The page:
• Once stirred microwave again for two more minutes. 
  • Remove the bowl from the microwave and allow it to cool.  At this point, the slime will still be liquid, but it will thicken as it cools.  Once it is completely cool it will be ready for the kids to play with it!
    • Be sure to check that the center of the slime is cool before giving it to kids.
    • Repeat the above instructions for each color & scent of slime you wish to make.  You can easily double and triple the ingredients for each slime variety, but be sure to use a LARGE bowl and keep your eye on the microwave. 
    • We made several batches of slime, and each color turned out slightly different.  This may be because the kids were helping mix the ingredients.  Some of the colors were super slimy and others were REALLY stretchy.  ALL of them were tons of fun!
    Once all the slime varieties were cool I gave it to the kids to play & explore

    They began by exploring each slime color individually.  Each color having a slightly different texture was really cool and definitely fascinating to all that were there, but soon enough all of them were mixed and blended which was really quite colorful and to some even quite pretty!

    You can really see the unique texture of the slime when you stretch it and roll it in your hands, which was what really made this slime tons of FUN!  Adding a touch of Kool-aid powder also made the slime smell AMAZING!  I also love that this slime is 100% taste-safe and borax free.
    The girls played and played- stretching, pulling, mixing colors, and laughing so hard while my son was the mad scientist creating the end product.

    Note:  While this slime is edible it is not meant for all-out consumption.  A taste or two is totally fine, but you would not want your kids to eat a lot.  Honestly, they really don’t want to; one tiny taste was enough for my bunch to stick out their tongue and pretend to gag! ******Metamucil can be found in a variety of pharmacy aisles or online here.  One container of Metamucil will allow you to make SEVERAL batches of slime over time.  For rich coloring add a few drops of food coloring or use Kool-aid.******   We stored our slime in airtight containers in the fridge.  This is our first time making it, but I imagine it won’t last for very long.   We added half a packet of Kool-aid to our recipe, and that gave us amazing scented slime.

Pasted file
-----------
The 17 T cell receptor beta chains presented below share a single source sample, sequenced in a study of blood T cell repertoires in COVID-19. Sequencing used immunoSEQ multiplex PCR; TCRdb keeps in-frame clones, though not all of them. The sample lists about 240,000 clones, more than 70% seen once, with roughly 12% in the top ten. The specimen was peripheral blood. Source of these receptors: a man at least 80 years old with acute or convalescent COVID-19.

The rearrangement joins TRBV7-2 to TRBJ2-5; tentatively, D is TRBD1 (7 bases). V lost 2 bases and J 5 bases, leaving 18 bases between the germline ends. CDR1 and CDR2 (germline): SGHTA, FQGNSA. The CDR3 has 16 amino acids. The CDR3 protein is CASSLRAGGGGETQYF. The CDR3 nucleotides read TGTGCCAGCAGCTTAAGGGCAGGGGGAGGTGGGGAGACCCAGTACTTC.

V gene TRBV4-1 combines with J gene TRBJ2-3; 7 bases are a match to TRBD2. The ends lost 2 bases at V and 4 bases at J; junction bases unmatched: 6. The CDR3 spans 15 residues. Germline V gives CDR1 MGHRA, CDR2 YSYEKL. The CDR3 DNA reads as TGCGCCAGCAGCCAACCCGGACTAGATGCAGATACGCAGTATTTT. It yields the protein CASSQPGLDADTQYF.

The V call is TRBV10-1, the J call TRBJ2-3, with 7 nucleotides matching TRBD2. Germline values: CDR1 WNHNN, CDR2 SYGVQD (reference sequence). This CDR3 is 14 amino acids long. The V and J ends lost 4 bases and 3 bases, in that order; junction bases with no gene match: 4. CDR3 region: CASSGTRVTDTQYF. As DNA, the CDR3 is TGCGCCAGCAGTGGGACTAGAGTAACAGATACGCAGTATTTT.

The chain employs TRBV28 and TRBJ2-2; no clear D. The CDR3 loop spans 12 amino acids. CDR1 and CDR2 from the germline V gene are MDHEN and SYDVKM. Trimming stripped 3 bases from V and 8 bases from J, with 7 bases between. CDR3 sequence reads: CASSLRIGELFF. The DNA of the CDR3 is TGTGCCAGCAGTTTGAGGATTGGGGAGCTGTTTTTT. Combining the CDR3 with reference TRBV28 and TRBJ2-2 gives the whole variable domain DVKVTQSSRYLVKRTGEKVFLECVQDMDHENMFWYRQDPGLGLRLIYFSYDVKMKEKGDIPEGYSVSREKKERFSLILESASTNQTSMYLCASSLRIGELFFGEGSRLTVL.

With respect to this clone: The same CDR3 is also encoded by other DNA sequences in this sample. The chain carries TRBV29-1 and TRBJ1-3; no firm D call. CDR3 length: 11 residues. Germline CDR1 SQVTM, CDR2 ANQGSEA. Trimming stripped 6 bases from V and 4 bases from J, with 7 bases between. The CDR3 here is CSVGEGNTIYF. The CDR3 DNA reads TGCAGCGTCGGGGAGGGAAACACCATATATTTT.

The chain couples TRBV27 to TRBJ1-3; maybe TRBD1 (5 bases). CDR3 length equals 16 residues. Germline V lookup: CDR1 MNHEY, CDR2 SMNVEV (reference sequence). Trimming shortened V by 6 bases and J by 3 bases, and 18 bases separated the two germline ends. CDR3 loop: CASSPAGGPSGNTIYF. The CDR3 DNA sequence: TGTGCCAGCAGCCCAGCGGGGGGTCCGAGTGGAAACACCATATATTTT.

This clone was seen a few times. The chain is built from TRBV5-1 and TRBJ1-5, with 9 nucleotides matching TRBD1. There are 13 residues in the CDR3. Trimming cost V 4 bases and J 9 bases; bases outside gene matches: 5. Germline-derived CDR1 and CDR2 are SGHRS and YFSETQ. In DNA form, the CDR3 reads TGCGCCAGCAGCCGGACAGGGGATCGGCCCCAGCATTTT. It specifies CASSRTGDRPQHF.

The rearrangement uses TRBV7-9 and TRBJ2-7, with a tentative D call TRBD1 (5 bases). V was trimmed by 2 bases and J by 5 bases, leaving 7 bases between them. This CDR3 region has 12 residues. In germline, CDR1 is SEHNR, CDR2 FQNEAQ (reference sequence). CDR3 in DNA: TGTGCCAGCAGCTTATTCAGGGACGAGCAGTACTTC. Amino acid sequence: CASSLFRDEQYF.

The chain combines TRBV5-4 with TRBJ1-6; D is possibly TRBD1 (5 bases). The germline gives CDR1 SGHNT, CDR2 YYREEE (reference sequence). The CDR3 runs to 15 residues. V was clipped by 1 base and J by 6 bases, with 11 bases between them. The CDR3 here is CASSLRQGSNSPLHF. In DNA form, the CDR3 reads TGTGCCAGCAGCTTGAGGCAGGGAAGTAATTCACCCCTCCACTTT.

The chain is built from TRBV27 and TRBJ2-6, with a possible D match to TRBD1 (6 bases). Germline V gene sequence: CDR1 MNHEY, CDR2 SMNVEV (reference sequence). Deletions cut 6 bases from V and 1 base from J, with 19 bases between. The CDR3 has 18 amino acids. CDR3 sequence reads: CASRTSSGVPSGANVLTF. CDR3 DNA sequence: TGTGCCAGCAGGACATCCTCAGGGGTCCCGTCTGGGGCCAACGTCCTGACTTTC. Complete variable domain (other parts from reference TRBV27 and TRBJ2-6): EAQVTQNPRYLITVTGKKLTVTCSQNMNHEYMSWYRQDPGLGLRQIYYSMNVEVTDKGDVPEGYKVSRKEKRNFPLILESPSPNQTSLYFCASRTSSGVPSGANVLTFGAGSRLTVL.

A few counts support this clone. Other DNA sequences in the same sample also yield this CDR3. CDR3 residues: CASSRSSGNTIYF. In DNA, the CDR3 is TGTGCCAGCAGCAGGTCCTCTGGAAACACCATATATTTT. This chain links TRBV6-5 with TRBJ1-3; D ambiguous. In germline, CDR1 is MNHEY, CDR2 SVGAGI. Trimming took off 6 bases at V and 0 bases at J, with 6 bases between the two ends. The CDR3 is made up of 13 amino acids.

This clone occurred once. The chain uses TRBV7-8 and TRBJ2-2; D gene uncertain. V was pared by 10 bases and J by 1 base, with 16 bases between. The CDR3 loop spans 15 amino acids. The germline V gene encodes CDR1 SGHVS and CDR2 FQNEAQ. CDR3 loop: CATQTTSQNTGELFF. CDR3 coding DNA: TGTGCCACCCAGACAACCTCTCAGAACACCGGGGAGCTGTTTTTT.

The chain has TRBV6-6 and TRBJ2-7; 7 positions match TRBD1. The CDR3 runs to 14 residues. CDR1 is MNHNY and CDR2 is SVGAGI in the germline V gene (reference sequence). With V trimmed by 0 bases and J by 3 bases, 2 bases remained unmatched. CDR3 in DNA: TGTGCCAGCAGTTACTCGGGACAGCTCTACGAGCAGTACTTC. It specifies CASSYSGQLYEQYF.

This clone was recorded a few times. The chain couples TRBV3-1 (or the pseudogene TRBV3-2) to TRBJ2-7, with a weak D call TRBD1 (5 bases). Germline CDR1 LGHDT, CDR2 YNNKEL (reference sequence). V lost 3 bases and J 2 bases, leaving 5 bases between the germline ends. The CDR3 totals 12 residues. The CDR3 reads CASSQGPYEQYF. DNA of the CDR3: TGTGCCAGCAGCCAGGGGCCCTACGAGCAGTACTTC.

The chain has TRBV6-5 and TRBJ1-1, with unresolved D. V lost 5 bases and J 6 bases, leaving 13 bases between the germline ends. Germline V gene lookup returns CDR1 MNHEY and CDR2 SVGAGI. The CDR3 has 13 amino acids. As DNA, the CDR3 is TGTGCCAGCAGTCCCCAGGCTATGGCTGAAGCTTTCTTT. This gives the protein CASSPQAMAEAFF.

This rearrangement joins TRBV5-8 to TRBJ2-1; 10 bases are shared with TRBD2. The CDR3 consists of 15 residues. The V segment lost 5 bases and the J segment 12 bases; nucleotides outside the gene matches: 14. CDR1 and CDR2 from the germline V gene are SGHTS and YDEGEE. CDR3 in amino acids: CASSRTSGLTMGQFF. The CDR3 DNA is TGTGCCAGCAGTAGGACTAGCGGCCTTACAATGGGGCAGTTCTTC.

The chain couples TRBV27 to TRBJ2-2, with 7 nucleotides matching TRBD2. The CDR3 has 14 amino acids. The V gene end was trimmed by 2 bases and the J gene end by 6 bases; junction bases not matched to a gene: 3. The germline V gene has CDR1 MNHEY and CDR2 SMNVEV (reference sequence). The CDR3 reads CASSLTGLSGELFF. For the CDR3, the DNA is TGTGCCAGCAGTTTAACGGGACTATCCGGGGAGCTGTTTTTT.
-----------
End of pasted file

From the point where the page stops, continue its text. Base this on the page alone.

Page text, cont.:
******You can make slime with just about any candy or edible treat you can think of such as Gummy Bears, Laffy Taffy, Skittles, Starburst, and so many more… My only concerns would be that you refrigerate your slime and have it out to play with it for only a couple of hours at a time and that you only taste or sample small amounts not consume it.****** Also Boo Boo, our German Shepherd Mix puppy was doing her very best to try some so I would say it is probably not for pets!

What is your best slime recipe? What kinds of things do you add to your slime recipe to make it more fun? I’d love to hear from you!

Kelli M. Riebesehl Mommy Blogger
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Some of the links in this post are our referral links (to products we not only believe in but also very happily use ourselves), meaning, at no additional cost to you, we will earn a commission if you make a purchase. The commission we earn helps us to keep our blogs up and running smoothly. We thank you! O:)

All activities here are activities I feel are safe for my own children.  As your child’s parents/guardians, you will need to decide what you feel is safe for your family.  I always encourage contacting your child’s pediatrician for guidance if you are not sure about the safety/age appropriateness of an activity. All activities on this blog are intended to be performed with adult supervision.  Appropriate and reasonable caution should be used when activities call for the use of materials that could potentially be harmful, such as scissors, or items that could present a choking risk (small items), or a drowning risk (water activities), and with introducing a new food/ingredient to a child (allergies).  Observe caution and safety at all times.  The author and blog disclaim liability for any damage, mishap, or injury that may occur from engaging in any of these activities on this blog.

Kelli M. Riebesehl | Mommy Blogger


Kelli M. Riebesehl | Mommy Blogger